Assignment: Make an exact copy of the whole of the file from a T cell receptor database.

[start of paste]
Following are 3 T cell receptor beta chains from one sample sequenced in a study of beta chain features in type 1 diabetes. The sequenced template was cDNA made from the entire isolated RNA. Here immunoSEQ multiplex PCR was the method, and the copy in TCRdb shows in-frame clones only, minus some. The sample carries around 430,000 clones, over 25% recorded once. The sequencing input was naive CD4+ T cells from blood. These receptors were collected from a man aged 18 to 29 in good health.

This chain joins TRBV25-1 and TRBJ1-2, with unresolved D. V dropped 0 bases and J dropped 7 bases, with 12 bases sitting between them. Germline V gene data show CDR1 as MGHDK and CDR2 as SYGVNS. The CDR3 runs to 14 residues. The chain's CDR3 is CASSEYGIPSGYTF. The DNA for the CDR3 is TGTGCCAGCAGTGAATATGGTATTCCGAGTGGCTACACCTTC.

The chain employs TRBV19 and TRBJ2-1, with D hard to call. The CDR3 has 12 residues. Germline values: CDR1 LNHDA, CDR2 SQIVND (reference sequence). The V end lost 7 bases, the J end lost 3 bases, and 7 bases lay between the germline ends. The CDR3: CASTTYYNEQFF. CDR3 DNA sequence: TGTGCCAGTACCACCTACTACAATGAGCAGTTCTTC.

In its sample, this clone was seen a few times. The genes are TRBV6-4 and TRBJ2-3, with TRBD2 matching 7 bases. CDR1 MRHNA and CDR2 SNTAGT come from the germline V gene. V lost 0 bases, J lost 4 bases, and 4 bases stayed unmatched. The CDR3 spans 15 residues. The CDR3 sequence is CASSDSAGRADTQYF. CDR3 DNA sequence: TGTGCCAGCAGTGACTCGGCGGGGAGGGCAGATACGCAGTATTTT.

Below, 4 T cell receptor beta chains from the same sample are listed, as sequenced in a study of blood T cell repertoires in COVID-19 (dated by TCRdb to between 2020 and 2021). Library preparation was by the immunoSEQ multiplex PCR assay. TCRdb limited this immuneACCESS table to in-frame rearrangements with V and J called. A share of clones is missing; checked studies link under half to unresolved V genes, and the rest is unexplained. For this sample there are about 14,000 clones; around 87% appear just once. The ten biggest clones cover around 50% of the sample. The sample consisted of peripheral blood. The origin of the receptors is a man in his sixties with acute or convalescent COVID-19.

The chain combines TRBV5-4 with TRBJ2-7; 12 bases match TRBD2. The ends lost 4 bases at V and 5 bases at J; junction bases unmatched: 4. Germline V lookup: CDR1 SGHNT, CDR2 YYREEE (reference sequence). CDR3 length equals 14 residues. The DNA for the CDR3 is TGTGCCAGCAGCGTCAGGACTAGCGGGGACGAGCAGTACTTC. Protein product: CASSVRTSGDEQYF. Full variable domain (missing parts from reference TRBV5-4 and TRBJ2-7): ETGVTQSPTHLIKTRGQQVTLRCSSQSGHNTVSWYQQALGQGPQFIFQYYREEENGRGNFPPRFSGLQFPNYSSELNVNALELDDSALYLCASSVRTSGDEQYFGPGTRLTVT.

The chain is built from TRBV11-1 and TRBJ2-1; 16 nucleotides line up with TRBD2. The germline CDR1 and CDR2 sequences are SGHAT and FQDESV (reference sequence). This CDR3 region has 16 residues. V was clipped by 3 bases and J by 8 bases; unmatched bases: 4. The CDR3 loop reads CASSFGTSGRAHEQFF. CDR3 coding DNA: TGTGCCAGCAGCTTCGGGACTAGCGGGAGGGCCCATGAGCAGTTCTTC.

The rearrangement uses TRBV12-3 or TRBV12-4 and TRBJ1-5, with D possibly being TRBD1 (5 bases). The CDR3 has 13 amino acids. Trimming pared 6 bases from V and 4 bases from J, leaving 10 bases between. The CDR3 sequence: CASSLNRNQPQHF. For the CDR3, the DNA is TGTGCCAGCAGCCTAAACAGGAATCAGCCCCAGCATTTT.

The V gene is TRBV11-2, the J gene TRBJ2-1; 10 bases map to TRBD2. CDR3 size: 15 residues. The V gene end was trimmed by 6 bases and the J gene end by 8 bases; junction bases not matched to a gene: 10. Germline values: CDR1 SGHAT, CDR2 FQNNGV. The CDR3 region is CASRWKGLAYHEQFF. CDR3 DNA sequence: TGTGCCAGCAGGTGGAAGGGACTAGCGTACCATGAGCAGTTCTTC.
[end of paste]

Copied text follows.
Following are 3 T cell receptor beta chains from one sample sequenced in a study of beta chain features in type 1 diabetes. The sequenced template was cDNA made from the entire isolated RNA. Here immunoSEQ multiplex PCR was the method, and the copy in TCRdb shows in-frame clones only, minus some. The sample carries around 430,000 clones, over 25% recorded once. The sequencing input was naive CD4+ T cells from blood. These receptors were collected from a man aged 18 to 29 in good health.

This chain joins TRBV25-1 and TRBJ1-2, with unresolved D. V dropped 0 bases and J dropped 7 bases, with 12 bases sitting between them. Germline V gene data show CDR1 as MGHDK and CDR2 as SYGVNS. The CDR3 runs to 14 residues. The chain's CDR3 is CASSEYGIPSGYTF. The DNA for the CDR3 is TGTGCCAGCAGTGAATATGGTATTCCGAGTGGCTACACCTTC.

The chain employs TRBV19 and TRBJ2-1, with D hard to call. The CDR3 has 12 residues. Germline values: CDR1 LNHDA, CDR2 SQIVND (reference sequence). The V end lost 7 bases, the J end lost 3 bases, and 7 bases lay between the germline ends. The CDR3: CASTTYYNEQFF. CDR3 DNA sequence: TGTGCCAGTACCACCTACTACAATGAGCAGTTCTTC.

In its sample, this clone was seen a few times. The genes are TRBV6-4 and TRBJ2-3, with TRBD2 matching 7 bases. CDR1 MRHNA and CDR2 SNTAGT come from the germline V gene. V lost 0 bases, J lost 4 bases, and 4 bases stayed unmatched. The CDR3 spans 15 residues. The CDR3 sequence is CASSDSAGRADTQYF. CDR3 DNA sequence: TGTGCCAGCAGTGACTCGGCGGGGAGGGCAGATACGCAGTATTTT.

Below, 4 T cell receptor beta chains from the same sample are listed, as sequenced in a study of blood T cell repertoires in COVID-19 (dated by TCRdb to between 2020 and 2021). Library preparation was by the immunoSEQ multiplex PCR assay. TCRdb limited this immuneACCESS table to in-frame rearrangements with V and J called. A share of clones is missing; checked studies link under half to unresolved V genes, and the rest is unexplained. For this sample there are about 14,000 clones; around 87% appear just once. The ten biggest clones cover around 50% of the sample. The sample consisted of peripheral blood. The origin of the receptors is a man in his sixties with acute or convalescent COVID-19.

The chain combines TRBV5-4 with TRBJ2-7; 12 bases match TRBD2. The ends lost 4 bases at V and 5 bases at J; junction bases unmatched: 4. Germline V lookup: CDR1 SGHNT, CDR2 YYREEE (reference sequence). CDR3 length equals 14 residues. The DNA for the CDR3 is TGTGCCAGCAGCGTCAGGACTAGCGGGGACGAGCAGTACTTC. Protein product: CASSVRTSGDEQYF. Full variable domain (missing parts from reference TRBV5-4 and TRBJ2-7): ETGVTQSPTHLIKTRGQQVTLRCSSQSGHNTVSWYQQALGQGPQFIFQYYREEENGRGNFPPRFSGLQFPNYSSELNVNALELDDSALYLCASSVRTSGDEQYFGPGTRLTVT.

The chain is built from TRBV11-1 and TRBJ2-1; 16 nucleotides line up with TRBD2. The germline CDR1 and CDR2 sequences are SGHAT and FQDESV (reference sequence). This CDR3 region has 16 residues. V was clipped by 3 bases and J by 8 bases; unmatched bases: 4. The CDR3 loop reads CASSFGTSGRAHEQFF. CDR3 coding DNA: TGTGCCAGCAGCTTCGGGACTAGCGGGAGGGCCCATGAGCAGTTCTTC.

The rearrangement uses TRBV12-3 or TRBV12-4 and TRBJ1-5, with D possibly being TRBD1 (5 bases). The CDR3 has 13 amino acids. Trimming pared 6 bases from V and 4 bases from J, leaving 10 bases between. The CDR3 sequence: CASSLNRNQPQHF. For the CDR3, the DNA is TGTGCCAGCAGCCTAAACAGGAATCAGCCCCAGCATTTT.

The V gene is TRBV11-2, the J gene TRBJ2-1; 10 bases map to TRBD2. CDR3 size: 15 residues. The V gene end was trimmed by 6 bases and the J gene end by 8 bases; junction bases not matched to a gene: 10. Germline values: CDR1 SGHAT, CDR2 FQNNGV. The CDR3 region is CASRWKGLAYHEQFF. CDR3 DNA sequence: TGTGCCAGCAGGTGGAAGGGACTAGCGTACCATGAGCAGTTCTTC.